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Welcome to this blog, the story of a great big Australian adventure. It documents my travels, life in Australia, and a subject close to my heart – environmental conservation. 

Outback 2: the Dig Tree to Cunnamulla

Outback 2: the Dig Tree to Cunnamulla

There was uncertainty about how long it was going to take to drive from Innamincka to Cunnamulla. Google Maps said 15 hours, which I just didn't believe, considering a significant proportion of the route was sealed. But they don't normally get it wrong. A few people we'd asked predicted between 7 and 9 hours.

We wanted to visit Cullyamurra Waterhole (top), and the Dig Tree, both of which involved detours off the Adventure Way, while constantly monitoring diesel consumption…

It was a beautiful morning and Innamincka soon felt far behind, much to my relief. We were by the waterhole – turn off 7 km east of the I-word – for sun-up. Everything had a pink tinge. The only sounds were blathering Little Corellas and, at last, the kettle boiling for my life-restoring first cup of tea.

 
 

Explore Australia describe Cullyamurra as one of Australia's grandest waterholes. It has splendid Red Gums and loads of birds and fish, such as Lake Eyre Callop (Golden Perch), Catfish, Grunters and Yabbies. And it's part of my old favourite, of course – Cooper Creek. You can camp here and, unbelievably, launch a powerboat. Speed is restricted to under 10 knots, but that's probably loud enough to spoil the remarkable peace. The sun rose, and so did the Corellas, noisy as ever, even though there were pelicans still resting if no longer sleeping.

There be dingoes. And a smart toilet for such a remote place. 

We couldn't linger: the border and bitumen beckoned. We took our leave of Innamincka Regional Reserve, blindly passing several trucks transporting oil and gas equipment.

The Reserve is massive, covering 13,545 square kilometres and encompassing dunes, gibber plains, river channels, flood plains, salt lakes and wetlands. The Cooper Creek system is listed as a Ramsar Wetland of International Importance. It was used as a trade route and meeting place by Aborigine groups for thousands of years before being visited by European explorers in the 1840s. We had only passed through the Reserve, having moved on from Innamincka ahead of schedule and abandoned a plan to visit Coongie Lakes National Parks. The Lakes – which have wonderful names such as Toontoowaranie and Marrocutchanie – are also a Ramsar site, and attract more than 200 species of bird including many migrant waders. You win some, you lose some.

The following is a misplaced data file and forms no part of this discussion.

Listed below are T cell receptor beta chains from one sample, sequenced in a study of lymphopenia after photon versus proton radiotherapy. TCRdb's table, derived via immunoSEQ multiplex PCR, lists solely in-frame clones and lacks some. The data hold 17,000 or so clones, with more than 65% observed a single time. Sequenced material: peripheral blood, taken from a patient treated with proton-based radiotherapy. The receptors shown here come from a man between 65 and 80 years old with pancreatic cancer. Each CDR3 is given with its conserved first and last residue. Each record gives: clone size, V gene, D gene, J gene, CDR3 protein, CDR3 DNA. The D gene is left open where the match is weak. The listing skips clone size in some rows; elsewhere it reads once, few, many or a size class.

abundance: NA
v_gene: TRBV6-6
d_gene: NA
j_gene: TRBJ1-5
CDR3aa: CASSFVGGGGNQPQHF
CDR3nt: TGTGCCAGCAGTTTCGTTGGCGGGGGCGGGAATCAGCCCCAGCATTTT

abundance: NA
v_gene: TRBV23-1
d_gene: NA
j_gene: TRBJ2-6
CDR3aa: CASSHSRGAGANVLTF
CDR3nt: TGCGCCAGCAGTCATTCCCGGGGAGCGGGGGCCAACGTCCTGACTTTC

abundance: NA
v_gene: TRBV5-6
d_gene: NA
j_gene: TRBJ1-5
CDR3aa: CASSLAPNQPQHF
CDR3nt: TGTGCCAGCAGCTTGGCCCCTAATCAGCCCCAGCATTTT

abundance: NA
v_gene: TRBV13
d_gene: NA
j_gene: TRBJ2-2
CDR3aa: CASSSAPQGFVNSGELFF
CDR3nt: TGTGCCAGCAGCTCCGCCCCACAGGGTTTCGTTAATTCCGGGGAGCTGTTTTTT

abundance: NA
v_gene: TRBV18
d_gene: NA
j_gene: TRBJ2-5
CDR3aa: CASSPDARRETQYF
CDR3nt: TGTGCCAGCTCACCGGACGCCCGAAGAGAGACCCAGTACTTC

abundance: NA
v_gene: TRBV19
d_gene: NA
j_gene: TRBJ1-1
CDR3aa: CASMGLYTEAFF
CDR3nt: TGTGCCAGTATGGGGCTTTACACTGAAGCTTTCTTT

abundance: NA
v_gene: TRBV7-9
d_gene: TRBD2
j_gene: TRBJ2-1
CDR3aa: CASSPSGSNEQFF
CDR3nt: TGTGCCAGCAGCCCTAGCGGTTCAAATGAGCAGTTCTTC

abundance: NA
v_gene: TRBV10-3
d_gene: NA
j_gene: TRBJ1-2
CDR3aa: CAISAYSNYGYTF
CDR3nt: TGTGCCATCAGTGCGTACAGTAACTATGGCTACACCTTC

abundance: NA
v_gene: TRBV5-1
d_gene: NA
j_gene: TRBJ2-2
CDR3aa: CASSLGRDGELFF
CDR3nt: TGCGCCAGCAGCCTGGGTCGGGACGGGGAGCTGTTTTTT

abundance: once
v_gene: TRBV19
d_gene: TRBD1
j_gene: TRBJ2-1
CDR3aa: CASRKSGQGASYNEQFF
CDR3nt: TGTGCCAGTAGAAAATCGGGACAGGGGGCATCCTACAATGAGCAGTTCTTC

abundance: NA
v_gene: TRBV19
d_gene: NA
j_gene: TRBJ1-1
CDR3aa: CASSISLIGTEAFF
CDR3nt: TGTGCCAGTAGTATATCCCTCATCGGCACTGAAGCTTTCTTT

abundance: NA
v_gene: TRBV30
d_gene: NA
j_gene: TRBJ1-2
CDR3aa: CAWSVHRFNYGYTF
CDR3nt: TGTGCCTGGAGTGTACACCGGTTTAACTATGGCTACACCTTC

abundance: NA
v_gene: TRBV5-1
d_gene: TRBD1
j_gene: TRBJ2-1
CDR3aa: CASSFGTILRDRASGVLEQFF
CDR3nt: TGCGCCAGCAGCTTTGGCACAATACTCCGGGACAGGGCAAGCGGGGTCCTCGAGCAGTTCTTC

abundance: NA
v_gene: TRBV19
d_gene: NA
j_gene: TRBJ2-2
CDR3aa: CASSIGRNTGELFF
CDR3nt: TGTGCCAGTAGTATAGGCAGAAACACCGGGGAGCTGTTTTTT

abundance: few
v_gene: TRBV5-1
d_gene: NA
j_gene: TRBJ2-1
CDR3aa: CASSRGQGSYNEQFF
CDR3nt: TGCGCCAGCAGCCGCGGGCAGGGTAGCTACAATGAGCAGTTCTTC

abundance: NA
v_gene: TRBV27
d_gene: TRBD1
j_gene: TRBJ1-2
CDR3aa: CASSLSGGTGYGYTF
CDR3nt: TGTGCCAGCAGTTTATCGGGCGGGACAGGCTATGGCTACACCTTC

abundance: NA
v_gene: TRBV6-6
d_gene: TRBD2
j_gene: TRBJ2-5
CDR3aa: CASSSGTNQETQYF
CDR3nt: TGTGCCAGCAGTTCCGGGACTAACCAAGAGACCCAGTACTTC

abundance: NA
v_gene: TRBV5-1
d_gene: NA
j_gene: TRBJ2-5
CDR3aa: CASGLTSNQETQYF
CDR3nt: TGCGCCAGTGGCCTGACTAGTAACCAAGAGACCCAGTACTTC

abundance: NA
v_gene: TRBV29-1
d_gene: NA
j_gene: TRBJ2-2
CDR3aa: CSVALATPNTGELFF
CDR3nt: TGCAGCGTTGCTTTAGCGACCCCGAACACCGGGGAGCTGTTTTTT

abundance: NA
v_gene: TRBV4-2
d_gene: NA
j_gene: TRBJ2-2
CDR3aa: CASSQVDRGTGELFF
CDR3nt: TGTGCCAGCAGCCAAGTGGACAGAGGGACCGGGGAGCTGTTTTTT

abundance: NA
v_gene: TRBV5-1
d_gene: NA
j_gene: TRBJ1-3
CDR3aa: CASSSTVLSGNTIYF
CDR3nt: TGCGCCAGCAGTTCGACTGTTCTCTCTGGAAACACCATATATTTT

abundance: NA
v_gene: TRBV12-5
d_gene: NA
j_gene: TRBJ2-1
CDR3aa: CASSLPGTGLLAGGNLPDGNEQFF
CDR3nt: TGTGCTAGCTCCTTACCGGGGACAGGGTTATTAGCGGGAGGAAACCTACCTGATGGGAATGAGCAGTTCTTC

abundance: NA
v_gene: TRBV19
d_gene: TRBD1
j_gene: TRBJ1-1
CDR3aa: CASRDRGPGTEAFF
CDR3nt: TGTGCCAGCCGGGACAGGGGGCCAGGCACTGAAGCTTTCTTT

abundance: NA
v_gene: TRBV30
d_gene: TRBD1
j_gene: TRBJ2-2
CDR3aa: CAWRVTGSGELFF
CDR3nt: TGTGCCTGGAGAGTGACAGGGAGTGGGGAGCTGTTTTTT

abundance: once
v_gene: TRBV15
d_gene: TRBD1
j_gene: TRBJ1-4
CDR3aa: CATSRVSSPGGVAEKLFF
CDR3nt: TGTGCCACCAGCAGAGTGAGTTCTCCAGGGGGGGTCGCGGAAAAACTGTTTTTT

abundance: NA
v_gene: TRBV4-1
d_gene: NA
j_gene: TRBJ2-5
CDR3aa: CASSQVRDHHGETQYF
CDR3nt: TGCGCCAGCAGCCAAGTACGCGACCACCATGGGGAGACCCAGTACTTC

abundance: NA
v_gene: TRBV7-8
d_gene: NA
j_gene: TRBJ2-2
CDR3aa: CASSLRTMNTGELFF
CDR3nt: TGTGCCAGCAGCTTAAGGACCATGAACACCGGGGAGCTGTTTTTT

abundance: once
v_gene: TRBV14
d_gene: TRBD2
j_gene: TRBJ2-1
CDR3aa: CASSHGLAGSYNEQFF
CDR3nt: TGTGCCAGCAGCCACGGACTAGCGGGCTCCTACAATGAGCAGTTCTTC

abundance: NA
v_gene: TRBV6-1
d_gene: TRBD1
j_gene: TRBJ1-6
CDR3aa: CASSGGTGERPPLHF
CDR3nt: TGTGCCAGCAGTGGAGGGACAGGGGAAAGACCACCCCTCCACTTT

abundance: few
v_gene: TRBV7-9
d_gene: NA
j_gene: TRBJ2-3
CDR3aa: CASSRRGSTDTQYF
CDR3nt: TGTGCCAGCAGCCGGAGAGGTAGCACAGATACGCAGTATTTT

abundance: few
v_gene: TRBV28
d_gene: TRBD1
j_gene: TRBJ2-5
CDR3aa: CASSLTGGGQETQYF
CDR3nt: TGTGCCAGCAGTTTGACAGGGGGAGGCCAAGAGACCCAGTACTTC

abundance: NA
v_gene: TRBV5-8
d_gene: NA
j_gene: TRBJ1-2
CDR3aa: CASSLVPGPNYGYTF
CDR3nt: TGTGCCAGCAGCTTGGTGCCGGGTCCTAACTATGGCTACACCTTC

Back in Queensland, I hoped the list of natural resources on the sign above wasn't in order of priority: some hope. As we were now embarking on a slow meander back east, I needed to make the most of vast empty vistas.

The famous Dig Tree and Burke and Wills' Camp 65 was 13 kilometres back in the wrong direction, from just beyond the Burke and Wills Bridge over Cooper Creek, 27 km from the border. The Creek looked lush and verdant, in total contrast to the rest of the landscape.

In August 1860, 19 men, 26 camels, 23 horses and 6 wagons left Melbourne to cross the Australian continent from south to north. Progress across Victoria had been slow, and Robert Burke went ahead of a supply party at Menindee (on the Darling River in New South Wales), who were to follow on when conditions allowed. He took seven men, 16 camels and 19 horses with him on to Cooper Creek, where he established a depot at Camp 65. Burke was keen to press on further, despite it being the height of summer, and in December he and three others (John Wills, John King and Charley Gray) continued north for the Gulf of Carpenteria, leaving William Brahe in charge of the depot. Burke instructed Brahe to wait three months for his return before heading back south. 

The four were within tidal reach of the Gulf before being forced back by impenetrable mangroves. Conditions had deteriorated at Camp 65: there was illness and tensions with Aborigine neighbours. It was four months and one week after Burke's departure that Brahe made the decision to return to Menindee. He buried some provisions and a note and blazed an instruction to dig on a nearby tree. The evening of the day he left, some nine hours later, Burke, Wills and King (Gray had died on the way back from the Gulf) reached the camp. There followed a tragic chronology of events. Burke found Brahe's note and buried a new one, but he didn't change the blaze on the tree. The three continued to follow the Cooper downstream, heading for the aptly name Mount Hopeless.